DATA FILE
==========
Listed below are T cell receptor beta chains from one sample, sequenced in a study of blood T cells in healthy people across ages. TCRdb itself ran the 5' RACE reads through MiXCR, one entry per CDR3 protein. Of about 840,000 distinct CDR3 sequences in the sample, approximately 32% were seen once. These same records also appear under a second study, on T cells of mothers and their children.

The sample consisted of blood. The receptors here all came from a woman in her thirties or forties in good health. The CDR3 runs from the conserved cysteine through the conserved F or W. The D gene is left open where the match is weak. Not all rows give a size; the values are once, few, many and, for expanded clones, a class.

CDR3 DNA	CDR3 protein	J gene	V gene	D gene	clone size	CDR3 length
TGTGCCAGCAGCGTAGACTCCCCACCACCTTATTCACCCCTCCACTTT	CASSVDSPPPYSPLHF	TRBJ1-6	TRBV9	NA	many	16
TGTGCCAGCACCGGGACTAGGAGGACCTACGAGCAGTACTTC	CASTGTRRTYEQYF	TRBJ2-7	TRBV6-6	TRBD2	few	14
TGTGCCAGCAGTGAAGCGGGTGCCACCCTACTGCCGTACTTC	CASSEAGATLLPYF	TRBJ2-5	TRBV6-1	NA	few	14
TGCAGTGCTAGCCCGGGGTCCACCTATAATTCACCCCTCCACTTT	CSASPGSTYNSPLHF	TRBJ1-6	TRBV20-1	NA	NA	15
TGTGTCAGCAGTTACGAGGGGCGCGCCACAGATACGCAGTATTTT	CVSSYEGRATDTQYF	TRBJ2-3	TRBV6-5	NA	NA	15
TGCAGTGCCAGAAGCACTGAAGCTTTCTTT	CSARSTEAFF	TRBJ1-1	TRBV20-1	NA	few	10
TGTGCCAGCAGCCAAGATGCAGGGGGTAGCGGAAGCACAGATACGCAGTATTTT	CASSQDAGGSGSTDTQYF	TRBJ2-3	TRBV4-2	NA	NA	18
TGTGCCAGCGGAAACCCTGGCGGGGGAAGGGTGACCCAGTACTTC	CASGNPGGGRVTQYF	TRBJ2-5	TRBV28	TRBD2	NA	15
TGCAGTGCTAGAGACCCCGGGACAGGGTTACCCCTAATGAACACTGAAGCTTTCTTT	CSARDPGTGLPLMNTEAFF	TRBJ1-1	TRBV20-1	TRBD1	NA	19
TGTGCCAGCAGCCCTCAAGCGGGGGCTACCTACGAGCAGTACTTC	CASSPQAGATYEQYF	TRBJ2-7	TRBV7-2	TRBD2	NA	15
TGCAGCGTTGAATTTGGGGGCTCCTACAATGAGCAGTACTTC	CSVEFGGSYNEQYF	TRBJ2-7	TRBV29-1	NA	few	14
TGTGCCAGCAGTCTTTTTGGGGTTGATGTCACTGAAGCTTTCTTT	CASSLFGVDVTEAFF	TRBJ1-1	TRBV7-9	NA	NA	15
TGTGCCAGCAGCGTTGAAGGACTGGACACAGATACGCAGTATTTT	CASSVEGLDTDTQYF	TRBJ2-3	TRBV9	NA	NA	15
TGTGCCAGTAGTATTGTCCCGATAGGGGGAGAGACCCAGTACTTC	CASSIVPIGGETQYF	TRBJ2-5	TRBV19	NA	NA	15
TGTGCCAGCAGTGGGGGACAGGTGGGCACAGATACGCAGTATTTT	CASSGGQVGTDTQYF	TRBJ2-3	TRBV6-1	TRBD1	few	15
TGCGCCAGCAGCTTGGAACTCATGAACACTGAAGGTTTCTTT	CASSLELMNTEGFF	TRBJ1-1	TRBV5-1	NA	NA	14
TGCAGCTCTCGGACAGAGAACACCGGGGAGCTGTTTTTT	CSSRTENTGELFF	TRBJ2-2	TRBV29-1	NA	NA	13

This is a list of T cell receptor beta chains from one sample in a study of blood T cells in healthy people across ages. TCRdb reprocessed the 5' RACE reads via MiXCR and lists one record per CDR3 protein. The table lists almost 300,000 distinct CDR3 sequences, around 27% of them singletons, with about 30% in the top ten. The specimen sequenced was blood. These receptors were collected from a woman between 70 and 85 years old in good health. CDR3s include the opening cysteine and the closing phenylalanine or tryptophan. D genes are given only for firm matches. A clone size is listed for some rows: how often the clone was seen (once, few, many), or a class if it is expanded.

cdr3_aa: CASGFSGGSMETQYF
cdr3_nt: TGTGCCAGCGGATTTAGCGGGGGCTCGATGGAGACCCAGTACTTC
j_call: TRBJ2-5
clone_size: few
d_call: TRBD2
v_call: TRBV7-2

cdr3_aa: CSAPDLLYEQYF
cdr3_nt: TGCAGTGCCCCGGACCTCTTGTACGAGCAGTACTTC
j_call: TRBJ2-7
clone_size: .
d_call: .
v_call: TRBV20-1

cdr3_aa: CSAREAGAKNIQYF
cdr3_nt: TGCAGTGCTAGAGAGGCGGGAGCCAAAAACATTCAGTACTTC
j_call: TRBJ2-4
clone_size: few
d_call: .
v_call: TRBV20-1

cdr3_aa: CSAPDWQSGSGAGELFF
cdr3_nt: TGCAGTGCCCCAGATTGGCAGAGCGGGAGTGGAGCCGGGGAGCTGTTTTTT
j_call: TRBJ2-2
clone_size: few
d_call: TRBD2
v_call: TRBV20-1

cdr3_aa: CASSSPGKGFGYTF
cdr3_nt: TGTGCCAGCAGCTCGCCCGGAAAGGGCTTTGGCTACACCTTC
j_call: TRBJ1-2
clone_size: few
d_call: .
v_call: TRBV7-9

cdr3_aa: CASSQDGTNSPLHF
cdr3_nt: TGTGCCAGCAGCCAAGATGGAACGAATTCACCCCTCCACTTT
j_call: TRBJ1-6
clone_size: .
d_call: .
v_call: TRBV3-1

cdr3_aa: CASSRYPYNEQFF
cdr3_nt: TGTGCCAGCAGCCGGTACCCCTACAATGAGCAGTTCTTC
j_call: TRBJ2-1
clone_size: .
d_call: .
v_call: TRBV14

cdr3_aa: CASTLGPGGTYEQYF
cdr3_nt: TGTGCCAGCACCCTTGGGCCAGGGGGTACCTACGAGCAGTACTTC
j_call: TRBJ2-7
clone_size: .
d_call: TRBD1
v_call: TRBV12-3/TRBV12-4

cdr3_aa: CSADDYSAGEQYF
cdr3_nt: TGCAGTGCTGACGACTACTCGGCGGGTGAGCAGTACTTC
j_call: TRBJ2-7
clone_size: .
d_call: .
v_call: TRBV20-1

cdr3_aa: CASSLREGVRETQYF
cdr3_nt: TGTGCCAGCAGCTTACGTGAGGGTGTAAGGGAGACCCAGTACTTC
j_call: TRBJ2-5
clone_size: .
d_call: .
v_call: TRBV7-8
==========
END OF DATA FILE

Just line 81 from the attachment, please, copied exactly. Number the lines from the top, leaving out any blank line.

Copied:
v_call: TRBV7-8